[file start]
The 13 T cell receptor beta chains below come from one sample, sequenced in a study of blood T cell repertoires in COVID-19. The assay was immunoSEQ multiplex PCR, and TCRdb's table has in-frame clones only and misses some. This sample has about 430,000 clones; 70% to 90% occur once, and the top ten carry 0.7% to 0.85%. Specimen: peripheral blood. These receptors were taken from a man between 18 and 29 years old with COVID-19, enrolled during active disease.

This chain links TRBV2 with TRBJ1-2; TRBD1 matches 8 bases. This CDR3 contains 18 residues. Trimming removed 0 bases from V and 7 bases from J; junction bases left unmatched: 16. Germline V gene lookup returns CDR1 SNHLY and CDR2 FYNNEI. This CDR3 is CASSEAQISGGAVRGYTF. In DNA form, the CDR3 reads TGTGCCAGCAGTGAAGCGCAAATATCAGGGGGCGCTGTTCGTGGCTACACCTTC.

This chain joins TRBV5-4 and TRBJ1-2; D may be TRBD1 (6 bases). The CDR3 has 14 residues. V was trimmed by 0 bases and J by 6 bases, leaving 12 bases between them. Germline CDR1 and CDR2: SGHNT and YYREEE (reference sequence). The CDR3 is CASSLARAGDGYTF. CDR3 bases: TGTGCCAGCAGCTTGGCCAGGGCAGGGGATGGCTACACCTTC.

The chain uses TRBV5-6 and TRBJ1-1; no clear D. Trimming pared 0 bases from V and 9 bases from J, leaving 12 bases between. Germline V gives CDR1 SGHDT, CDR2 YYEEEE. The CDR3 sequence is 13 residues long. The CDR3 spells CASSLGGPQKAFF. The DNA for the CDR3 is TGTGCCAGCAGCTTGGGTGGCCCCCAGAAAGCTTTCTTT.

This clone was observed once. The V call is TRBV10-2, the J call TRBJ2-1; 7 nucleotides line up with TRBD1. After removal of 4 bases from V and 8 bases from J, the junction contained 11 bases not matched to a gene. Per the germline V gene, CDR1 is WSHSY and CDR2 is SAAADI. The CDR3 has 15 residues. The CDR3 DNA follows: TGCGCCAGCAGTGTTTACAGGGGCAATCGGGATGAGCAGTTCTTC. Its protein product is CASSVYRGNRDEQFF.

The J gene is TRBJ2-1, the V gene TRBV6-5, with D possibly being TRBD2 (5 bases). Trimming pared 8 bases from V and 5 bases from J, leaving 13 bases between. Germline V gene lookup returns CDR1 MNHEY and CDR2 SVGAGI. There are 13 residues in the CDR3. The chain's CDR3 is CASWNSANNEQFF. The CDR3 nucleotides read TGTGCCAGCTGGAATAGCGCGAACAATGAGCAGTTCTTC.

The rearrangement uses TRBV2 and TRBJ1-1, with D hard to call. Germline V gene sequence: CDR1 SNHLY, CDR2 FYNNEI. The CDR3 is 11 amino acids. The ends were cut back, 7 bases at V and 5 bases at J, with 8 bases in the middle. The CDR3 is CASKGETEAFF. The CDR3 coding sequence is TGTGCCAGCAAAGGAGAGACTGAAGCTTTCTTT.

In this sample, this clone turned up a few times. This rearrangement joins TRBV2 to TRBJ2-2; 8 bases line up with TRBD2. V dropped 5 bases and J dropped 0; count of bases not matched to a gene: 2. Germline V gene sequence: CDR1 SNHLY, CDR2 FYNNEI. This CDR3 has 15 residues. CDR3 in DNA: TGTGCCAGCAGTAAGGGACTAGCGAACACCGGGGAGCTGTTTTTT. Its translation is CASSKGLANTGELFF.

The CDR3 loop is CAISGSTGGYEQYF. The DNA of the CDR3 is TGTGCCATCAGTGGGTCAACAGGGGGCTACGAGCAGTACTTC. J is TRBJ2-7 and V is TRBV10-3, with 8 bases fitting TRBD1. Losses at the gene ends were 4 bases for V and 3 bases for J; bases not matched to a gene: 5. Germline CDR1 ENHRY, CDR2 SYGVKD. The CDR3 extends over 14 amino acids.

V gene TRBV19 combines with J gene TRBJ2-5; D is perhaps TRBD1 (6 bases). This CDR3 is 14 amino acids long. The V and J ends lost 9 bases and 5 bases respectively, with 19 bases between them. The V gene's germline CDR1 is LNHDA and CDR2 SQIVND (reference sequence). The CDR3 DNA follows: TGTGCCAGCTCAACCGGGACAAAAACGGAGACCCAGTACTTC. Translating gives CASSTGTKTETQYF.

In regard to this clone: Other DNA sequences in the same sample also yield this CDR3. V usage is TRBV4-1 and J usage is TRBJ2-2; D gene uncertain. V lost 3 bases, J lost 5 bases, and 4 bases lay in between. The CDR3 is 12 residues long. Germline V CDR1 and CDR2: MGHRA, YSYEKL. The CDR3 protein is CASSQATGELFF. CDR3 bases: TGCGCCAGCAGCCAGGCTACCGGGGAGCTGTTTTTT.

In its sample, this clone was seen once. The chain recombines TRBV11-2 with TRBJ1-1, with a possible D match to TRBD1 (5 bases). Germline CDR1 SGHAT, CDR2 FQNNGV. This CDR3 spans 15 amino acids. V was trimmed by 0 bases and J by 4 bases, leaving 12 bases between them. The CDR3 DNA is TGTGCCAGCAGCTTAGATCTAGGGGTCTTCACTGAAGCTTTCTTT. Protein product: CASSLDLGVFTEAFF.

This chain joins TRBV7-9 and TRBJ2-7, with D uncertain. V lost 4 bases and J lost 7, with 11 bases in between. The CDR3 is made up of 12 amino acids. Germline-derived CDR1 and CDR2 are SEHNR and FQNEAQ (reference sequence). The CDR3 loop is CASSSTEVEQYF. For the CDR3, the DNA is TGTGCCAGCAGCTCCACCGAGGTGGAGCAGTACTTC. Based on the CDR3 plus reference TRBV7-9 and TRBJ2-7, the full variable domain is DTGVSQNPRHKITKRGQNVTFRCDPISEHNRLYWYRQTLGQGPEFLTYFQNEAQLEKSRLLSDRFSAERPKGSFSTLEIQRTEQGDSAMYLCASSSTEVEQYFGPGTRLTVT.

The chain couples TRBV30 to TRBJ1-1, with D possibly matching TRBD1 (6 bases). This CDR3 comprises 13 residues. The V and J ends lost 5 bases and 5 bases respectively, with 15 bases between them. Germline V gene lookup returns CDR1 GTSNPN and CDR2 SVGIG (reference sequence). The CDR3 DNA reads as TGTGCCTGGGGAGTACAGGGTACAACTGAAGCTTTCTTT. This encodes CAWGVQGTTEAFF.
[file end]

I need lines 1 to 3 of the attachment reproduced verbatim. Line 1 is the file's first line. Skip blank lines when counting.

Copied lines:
The 13 T cell receptor beta chains below come from one sample, sequenced in a study of blood T cell repertoires in COVID-19. The assay was immunoSEQ multiplex PCR, and TCRdb's table has in-frame clones only and misses some. This sample has about 430,000 clones; 70% to 90% occur once, and the top ten carry 0.7% to 0.85%. Specimen: peripheral blood. These receptors were taken from a man between 18 and 29 years old with COVID-19, enrolled during active disease.

This chain links TRBV2 with TRBJ1-2; TRBD1 matches 8 bases. This CDR3 contains 18 residues. Trimming removed 0 bases from V and 7 bases from J; junction bases left unmatched: 16. Germline V gene lookup returns CDR1 SNHLY and CDR2 FYNNEI. This CDR3 is CASSEAQISGGAVRGYTF. In DNA form, the CDR3 reads TGTGCCAGCAGTGAAGCGCAAATATCAGGGGGCGCTGTTCGTGGCTACACCTTC.

This chain joins TRBV5-4 and TRBJ1-2; D may be TRBD1 (6 bases). The CDR3 has 14 residues. V was trimmed by 0 bases and J by 6 bases, leaving 12 bases between them. Germline CDR1 and CDR2: SGHNT and YYREEE (reference sequence). The CDR3 is CASSLARAGDGYTF. CDR3 bases: TGTGCCAGCAGCTTGGCCAGGGCAGGGGATGGCTACACCTTC.